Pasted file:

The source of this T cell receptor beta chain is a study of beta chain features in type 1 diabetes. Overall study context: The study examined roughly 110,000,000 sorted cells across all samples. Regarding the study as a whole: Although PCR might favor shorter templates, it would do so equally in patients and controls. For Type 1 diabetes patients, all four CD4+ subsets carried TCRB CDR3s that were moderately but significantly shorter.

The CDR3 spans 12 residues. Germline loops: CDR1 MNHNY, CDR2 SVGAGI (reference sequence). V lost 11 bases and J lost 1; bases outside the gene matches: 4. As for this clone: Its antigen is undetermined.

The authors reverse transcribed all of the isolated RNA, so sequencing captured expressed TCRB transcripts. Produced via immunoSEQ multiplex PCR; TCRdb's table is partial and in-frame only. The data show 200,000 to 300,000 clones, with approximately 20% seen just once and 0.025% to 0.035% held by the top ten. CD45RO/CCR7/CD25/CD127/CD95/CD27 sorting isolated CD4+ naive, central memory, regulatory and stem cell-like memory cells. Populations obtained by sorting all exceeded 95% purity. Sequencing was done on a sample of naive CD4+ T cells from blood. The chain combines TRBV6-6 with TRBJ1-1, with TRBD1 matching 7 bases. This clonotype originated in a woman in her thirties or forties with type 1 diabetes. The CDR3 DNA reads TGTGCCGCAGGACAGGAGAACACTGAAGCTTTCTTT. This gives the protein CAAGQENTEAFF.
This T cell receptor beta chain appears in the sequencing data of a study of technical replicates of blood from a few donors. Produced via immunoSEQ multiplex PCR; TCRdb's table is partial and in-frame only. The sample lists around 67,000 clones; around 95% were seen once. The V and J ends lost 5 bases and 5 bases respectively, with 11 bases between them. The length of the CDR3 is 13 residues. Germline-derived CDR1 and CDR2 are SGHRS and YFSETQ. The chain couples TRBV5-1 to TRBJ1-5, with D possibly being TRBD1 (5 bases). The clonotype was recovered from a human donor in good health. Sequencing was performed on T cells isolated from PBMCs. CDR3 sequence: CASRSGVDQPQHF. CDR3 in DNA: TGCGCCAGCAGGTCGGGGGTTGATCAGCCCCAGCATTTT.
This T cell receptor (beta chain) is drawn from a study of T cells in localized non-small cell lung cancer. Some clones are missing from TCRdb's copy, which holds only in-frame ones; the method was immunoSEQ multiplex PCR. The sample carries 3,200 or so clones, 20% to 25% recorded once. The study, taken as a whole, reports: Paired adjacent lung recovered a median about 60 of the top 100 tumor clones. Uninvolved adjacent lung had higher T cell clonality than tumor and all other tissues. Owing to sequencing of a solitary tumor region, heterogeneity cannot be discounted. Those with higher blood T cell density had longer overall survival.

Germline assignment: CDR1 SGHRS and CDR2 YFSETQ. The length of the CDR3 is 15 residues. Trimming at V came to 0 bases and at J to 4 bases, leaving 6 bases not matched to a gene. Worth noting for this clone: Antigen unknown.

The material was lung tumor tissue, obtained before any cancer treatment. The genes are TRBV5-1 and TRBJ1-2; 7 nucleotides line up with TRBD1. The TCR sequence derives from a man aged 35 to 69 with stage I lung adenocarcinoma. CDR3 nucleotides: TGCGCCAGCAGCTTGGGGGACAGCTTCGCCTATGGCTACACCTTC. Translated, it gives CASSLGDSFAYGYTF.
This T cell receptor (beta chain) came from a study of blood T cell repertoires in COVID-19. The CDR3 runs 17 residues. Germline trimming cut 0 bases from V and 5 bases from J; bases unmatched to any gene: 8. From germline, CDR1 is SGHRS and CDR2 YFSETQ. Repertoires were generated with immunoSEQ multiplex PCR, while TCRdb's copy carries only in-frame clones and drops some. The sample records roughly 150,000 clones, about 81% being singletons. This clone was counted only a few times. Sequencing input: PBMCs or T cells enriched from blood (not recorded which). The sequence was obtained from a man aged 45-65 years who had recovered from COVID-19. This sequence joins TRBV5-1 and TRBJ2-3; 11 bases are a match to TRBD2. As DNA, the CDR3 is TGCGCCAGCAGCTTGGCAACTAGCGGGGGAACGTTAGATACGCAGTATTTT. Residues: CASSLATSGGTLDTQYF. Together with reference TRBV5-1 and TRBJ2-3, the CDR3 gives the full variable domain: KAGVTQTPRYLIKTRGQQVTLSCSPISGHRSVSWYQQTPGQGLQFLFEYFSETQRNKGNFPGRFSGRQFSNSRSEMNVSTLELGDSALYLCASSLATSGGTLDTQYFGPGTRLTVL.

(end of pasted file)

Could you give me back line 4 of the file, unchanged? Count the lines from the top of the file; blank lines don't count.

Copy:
This T cell receptor beta chain appears in the sequencing data of a study of technical replicates of blood from a few donors. Produced via immunoSEQ multiplex PCR; TCRdb's table is partial and in-frame only. The sample lists around 67,000 clones; around 95% were seen once. The V and J ends lost 5 bases and 5 bases respectively, with 11 bases between them. The length of the CDR3 is 13 residues. Germline-derived CDR1 and CDR2 are SGHRS and YFSETQ. The chain couples TRBV5-1 to TRBJ1-5, with D possibly being TRBD1 (5 bases). The clonotype was recovered from a human donor in good health. Sequencing was performed on T cells isolated from PBMCs. CDR3 sequence: CASRSGVDQPQHF. CDR3 in DNA: TGCGCCAGCAGGTCGGGGGTTGATCAGCCCCAGCATTTT.